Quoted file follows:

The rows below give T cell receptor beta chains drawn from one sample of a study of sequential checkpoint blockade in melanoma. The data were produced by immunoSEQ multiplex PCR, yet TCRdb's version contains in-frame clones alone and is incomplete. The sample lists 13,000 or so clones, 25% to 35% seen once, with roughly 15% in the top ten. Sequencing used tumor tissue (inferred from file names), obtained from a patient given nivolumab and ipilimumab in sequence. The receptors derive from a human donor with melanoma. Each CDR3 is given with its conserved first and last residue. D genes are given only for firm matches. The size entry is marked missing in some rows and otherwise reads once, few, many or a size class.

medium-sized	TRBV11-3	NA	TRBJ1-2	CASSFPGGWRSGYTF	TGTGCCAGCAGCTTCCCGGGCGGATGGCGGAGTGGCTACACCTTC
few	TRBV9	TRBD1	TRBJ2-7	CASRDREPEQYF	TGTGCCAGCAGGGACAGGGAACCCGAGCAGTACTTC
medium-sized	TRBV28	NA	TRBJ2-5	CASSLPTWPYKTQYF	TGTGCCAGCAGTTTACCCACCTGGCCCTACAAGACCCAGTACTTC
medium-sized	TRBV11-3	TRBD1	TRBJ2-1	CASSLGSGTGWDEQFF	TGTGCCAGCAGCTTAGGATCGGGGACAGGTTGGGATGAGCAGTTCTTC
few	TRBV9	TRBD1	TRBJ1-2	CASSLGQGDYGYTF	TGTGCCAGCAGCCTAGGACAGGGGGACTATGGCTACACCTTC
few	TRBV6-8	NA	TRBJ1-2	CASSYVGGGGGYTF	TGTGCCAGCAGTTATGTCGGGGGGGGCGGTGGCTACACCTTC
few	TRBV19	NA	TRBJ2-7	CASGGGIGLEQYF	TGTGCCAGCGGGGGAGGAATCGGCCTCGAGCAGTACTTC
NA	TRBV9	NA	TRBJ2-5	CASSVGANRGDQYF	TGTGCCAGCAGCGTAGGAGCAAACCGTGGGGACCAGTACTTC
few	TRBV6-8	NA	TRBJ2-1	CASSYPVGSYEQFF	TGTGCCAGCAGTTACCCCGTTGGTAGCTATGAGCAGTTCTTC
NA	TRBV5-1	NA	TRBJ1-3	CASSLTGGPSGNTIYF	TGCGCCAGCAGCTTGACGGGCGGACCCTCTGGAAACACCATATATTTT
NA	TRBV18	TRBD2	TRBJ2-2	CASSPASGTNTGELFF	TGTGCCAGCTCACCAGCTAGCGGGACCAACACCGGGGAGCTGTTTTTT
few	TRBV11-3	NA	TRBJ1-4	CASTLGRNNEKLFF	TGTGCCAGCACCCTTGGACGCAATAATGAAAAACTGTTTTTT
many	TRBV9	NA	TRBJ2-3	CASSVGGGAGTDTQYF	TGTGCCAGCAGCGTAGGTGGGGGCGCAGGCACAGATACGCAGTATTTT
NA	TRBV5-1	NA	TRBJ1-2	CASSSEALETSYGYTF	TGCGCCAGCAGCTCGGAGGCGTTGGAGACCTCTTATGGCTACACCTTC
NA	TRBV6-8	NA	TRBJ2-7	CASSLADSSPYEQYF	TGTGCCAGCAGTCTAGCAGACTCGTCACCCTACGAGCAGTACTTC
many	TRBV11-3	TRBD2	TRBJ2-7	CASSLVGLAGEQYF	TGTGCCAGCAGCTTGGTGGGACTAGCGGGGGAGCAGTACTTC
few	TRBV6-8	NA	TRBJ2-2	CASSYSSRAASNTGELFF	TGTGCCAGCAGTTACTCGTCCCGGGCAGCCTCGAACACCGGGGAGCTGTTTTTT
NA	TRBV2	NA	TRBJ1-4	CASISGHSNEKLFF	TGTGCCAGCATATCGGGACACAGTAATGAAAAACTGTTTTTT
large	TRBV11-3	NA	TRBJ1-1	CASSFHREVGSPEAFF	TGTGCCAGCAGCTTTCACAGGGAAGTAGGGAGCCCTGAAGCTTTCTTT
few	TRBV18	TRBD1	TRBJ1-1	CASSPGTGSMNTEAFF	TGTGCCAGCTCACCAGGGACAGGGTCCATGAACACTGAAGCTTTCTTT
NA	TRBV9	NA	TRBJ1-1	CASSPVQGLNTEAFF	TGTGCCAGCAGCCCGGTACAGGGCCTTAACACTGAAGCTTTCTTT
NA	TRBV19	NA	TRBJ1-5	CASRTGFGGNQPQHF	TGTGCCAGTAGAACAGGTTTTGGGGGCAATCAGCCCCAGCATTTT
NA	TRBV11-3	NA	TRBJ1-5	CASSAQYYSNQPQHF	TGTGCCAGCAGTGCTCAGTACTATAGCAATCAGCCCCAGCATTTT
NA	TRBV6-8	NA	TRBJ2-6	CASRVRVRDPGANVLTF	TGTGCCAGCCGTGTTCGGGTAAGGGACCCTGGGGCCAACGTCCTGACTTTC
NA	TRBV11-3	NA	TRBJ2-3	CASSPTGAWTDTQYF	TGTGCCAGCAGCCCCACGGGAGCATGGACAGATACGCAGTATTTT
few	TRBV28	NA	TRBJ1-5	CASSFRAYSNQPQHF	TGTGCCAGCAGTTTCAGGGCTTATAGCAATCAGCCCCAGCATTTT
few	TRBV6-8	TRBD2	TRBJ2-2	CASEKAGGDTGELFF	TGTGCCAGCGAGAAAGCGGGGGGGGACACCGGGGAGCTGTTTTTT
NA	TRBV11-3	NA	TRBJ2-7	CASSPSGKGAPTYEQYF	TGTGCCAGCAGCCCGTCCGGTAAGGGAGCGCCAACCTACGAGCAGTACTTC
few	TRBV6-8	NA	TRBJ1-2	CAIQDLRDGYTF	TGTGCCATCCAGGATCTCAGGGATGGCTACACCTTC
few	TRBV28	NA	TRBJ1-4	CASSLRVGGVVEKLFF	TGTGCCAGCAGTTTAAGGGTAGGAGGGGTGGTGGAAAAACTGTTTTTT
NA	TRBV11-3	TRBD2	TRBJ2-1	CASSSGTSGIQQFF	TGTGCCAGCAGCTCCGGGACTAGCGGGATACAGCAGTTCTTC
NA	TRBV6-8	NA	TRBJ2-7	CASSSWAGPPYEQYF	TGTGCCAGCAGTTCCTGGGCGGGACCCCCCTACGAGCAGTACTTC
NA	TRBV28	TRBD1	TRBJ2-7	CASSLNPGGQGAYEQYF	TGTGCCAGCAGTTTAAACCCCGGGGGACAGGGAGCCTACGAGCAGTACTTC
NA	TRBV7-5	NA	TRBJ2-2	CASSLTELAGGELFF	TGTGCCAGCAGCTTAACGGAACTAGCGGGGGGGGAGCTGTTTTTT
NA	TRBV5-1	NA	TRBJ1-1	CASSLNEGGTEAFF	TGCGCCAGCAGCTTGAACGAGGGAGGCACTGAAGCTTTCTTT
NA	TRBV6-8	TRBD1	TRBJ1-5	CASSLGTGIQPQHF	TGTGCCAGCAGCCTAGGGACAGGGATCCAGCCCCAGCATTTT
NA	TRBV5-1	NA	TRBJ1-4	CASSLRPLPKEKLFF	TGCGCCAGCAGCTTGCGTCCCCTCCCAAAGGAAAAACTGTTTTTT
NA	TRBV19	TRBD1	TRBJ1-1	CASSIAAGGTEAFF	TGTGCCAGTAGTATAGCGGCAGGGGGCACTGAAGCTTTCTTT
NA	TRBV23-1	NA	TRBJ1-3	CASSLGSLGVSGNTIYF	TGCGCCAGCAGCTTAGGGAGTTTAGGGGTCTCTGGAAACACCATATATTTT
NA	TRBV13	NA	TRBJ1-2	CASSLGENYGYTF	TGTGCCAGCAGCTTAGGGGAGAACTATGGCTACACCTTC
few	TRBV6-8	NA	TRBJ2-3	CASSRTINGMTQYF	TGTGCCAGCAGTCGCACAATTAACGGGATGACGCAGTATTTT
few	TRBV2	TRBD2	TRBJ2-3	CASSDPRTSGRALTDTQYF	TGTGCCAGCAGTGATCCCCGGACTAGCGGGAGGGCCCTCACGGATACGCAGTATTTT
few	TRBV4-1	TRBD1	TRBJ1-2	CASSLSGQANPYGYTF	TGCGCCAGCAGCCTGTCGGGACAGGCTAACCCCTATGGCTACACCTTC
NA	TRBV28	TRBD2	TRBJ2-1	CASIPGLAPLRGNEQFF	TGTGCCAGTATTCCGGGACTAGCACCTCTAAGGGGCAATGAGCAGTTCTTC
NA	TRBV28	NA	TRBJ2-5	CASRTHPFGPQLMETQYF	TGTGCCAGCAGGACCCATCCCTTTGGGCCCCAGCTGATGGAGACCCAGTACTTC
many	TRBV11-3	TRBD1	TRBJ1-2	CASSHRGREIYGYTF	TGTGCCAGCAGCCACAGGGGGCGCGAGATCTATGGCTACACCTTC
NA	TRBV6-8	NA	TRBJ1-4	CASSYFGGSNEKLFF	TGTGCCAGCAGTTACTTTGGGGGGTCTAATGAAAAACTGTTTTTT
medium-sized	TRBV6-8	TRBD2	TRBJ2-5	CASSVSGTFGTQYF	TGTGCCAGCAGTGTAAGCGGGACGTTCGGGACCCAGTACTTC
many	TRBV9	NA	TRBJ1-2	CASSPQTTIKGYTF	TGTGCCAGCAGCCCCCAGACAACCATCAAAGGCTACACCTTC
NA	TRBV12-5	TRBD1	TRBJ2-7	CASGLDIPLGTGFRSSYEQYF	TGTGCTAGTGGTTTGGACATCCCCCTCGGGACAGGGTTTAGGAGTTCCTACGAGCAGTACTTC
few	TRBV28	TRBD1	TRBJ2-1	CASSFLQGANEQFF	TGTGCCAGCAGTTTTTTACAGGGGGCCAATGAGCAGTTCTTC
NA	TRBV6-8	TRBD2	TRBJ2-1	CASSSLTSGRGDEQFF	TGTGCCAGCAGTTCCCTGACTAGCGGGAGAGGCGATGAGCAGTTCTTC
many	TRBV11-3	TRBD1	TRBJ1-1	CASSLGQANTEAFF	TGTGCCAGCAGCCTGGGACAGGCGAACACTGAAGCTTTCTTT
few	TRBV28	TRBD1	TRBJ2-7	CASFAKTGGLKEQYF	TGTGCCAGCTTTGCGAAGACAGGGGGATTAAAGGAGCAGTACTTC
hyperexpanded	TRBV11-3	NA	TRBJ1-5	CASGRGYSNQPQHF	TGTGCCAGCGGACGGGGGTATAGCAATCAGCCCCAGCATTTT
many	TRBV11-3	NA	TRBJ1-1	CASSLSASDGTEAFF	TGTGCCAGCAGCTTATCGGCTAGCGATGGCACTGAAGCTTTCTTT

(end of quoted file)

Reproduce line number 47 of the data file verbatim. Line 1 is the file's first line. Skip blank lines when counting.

many	TRBV11-3	TRBD1	TRBJ1-2	CASSHRGREIYGYTF	TGTGCCAGCAGCCACAGGGGGCGCGAGATCTATGGCTACACCTTC